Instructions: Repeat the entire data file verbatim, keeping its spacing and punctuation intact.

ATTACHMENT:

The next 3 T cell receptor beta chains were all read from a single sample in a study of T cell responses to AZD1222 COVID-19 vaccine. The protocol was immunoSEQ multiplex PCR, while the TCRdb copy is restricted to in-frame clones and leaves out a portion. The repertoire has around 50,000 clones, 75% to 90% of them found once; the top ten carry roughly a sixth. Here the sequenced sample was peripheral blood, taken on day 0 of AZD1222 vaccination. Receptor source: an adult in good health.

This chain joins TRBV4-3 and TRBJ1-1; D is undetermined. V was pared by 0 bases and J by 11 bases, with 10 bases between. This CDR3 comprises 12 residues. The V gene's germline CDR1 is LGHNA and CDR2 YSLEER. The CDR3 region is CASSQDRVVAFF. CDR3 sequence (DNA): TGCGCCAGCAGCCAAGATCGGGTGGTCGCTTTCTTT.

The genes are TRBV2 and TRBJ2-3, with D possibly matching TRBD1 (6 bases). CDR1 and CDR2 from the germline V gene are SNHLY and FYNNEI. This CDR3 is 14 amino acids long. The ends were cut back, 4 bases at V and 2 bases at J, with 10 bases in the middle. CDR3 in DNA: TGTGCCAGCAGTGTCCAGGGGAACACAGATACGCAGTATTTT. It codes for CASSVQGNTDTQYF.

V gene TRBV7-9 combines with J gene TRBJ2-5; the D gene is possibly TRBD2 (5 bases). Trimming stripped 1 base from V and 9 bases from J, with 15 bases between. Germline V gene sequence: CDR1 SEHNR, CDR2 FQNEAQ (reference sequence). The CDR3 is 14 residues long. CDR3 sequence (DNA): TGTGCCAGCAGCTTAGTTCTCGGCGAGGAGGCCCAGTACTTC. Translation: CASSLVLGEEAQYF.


The next 3 T cell receptor beta chains were all read from a single sample in a study of T cell responses to AZD1222 COVID-19 vaccine. The protocol was immunoSEQ multiplex PCR, while the TCRdb copy is restricted to in-frame clones and leaves out a portion. The repertoire has around 50,000 clones, 75% to 90% of them found once; the top ten carry roughly a sixth. Here the sequenced sample was peripheral blood, taken on day 0 of AZD1222 vaccination. Receptor source: an adult in good health.

This chain joins TRBV4-3 and TRBJ1-1; D is undetermined. V was pared by 0 bases and J by 11 bases, with 10 bases between. This CDR3 comprises 12 residues. The V gene's germline CDR1 is LGHNA and CDR2 YSLEER. The CDR3 region is CASSQDRVVAFF. CDR3 sequence (DNA): TGCGCCAGCAGCCAAGATCGGGTGGTCGCTTTCTTT.

The genes are TRBV2 and TRBJ2-3, with D possibly matching TRBD1 (6 bases). CDR1 and CDR2 from the germline V gene are SNHLY and FYNNEI. This CDR3 is 14 amino acids long. The ends were cut back, 4 bases at V and 2 bases at J, with 10 bases in the middle. CDR3 in DNA: TGTGCCAGCAGTGTCCAGGGGAACACAGATACGCAGTATTTT. It codes for CASSVQGNTDTQYF.

V gene TRBV7-9 combines with J gene TRBJ2-5; the D gene is possibly TRBD2 (5 bases). Trimming stripped 1 base from V and 9 bases from J, with 15 bases between. Germline V gene sequence: CDR1 SEHNR, CDR2 FQNEAQ (reference sequence). The CDR3 is 14 residues long. CDR3 sequence (DNA): TGTGCCAGCAGCTTAGTTCTCGGCGAGGAGGCCCAGTACTTC. Translation: CASSLVLGEEAQYF.